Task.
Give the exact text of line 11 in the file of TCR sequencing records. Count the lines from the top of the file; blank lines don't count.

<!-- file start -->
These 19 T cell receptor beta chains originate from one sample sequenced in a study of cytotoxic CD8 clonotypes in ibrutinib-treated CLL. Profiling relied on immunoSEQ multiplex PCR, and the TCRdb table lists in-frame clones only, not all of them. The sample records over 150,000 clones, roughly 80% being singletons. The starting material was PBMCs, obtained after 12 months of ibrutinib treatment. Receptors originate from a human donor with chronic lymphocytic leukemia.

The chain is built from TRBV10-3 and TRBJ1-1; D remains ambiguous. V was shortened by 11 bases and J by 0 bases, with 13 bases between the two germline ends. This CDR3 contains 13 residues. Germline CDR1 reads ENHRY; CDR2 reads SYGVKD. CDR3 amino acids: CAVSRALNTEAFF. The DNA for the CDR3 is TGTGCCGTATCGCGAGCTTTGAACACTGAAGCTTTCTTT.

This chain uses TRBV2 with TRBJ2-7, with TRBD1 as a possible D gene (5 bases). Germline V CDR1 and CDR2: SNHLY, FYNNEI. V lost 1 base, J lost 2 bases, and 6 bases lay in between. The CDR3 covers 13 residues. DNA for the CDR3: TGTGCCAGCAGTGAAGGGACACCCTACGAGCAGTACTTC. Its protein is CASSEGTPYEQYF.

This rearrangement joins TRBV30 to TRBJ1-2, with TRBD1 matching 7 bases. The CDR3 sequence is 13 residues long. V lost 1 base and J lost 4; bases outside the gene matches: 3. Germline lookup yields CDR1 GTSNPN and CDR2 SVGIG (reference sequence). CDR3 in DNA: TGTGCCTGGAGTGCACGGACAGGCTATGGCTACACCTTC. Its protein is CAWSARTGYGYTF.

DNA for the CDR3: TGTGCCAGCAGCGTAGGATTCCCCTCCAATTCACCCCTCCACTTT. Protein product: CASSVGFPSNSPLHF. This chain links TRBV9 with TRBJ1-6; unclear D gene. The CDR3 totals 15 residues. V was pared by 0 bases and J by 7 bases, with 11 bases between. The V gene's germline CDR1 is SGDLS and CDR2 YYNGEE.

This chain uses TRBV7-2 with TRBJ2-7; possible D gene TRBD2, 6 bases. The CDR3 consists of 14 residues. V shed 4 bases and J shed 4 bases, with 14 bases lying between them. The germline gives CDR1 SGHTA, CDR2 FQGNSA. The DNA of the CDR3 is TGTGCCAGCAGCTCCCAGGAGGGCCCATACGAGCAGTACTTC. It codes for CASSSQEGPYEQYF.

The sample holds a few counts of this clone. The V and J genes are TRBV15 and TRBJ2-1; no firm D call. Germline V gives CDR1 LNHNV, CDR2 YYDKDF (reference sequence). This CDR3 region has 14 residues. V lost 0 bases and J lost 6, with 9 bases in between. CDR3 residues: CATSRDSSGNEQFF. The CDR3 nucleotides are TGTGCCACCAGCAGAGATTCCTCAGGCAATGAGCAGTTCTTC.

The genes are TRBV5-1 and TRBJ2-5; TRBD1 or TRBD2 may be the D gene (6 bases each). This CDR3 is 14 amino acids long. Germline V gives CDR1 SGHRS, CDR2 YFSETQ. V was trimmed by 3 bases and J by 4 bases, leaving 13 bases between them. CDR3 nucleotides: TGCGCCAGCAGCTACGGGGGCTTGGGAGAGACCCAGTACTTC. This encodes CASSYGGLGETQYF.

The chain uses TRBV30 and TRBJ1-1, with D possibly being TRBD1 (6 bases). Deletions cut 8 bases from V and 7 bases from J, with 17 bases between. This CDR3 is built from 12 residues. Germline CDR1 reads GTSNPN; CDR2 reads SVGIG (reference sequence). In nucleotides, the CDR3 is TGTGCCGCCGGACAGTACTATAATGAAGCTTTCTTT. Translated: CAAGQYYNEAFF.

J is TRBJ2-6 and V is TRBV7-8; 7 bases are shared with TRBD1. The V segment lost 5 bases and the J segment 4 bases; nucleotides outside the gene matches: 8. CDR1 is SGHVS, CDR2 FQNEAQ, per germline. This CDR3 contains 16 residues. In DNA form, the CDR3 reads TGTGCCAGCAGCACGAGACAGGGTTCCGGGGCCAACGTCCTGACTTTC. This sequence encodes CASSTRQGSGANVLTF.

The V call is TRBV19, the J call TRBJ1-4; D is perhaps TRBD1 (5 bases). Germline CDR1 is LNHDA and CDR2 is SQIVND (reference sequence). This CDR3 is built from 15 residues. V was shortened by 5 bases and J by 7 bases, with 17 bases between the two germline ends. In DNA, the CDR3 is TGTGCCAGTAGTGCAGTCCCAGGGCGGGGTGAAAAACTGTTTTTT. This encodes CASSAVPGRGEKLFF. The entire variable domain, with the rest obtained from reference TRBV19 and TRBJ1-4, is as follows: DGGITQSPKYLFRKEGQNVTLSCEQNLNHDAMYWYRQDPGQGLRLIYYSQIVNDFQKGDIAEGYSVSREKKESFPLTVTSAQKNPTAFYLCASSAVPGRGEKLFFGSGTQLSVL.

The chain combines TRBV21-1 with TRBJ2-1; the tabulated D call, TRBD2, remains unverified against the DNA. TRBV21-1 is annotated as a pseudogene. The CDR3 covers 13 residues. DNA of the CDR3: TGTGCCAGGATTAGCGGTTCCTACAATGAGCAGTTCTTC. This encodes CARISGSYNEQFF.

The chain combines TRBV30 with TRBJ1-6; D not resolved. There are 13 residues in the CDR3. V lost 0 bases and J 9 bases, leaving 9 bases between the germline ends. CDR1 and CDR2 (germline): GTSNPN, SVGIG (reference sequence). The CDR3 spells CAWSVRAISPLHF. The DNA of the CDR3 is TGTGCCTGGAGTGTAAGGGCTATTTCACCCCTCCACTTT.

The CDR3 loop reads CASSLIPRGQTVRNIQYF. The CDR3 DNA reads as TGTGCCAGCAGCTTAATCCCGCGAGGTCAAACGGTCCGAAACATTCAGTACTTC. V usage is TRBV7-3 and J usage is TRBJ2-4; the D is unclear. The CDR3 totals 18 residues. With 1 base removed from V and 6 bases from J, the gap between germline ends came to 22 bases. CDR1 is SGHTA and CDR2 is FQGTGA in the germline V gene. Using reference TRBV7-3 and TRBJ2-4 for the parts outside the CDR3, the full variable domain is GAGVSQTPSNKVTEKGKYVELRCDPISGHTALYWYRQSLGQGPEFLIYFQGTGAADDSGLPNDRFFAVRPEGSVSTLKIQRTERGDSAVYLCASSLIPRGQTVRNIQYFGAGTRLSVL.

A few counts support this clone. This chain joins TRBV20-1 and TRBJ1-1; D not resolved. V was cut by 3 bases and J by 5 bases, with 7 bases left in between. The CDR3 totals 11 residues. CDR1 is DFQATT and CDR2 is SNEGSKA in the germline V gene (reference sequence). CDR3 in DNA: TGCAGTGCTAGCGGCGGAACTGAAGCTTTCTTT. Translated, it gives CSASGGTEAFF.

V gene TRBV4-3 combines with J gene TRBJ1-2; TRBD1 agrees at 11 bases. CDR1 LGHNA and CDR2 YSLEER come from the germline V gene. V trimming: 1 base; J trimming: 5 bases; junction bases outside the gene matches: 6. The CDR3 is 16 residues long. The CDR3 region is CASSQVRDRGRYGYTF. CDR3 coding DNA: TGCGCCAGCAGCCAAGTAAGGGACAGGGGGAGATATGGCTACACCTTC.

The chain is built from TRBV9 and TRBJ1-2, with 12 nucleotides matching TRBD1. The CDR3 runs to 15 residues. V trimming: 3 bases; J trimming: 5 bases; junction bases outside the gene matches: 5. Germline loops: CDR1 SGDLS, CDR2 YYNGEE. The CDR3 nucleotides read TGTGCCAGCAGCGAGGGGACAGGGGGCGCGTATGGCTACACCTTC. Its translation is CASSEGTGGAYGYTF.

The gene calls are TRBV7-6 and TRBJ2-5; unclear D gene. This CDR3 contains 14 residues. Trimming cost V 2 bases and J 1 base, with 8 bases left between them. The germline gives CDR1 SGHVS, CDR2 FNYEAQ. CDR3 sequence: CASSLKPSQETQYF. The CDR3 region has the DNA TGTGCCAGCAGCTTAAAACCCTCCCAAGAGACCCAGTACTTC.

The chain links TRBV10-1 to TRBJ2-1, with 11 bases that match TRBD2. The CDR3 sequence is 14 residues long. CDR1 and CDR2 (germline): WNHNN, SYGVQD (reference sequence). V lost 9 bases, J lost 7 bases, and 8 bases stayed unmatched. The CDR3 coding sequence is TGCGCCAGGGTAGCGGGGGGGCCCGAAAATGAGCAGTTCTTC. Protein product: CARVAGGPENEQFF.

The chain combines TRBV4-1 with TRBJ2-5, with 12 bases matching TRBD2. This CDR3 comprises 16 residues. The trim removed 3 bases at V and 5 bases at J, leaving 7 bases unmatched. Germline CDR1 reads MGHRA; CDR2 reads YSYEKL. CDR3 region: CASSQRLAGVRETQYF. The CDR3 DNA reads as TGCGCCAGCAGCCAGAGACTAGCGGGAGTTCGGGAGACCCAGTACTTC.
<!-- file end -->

The V call is TRBV19, the J call TRBJ1-4; D is perhaps TRBD1 (5 bases). Germline CDR1 is LNHDA and CDR2 is SQIVND (reference sequence). This CDR3 is built from 15 residues. V was shortened by 5 bases and J by 7 bases, with 17 bases between the two germline ends. In DNA, the CDR3 is TGTGCCAGTAGTGCAGTCCCAGGGCGGGGTGAAAAACTGTTTTTT. This encodes CASSAVPGRGEKLFF. The entire variable domain, with the rest obtained from reference TRBV19 and TRBJ1-4, is as follows: DGGITQSPKYLFRKEGQNVTLSCEQNLNHDAMYWYRQDPGQGLRLIYYSQIVNDFQKGDIAEGYSVSREKKESFPLTVTSAQKNPTAFYLCASSAVPGRGEKLFFGSGTQLSVL.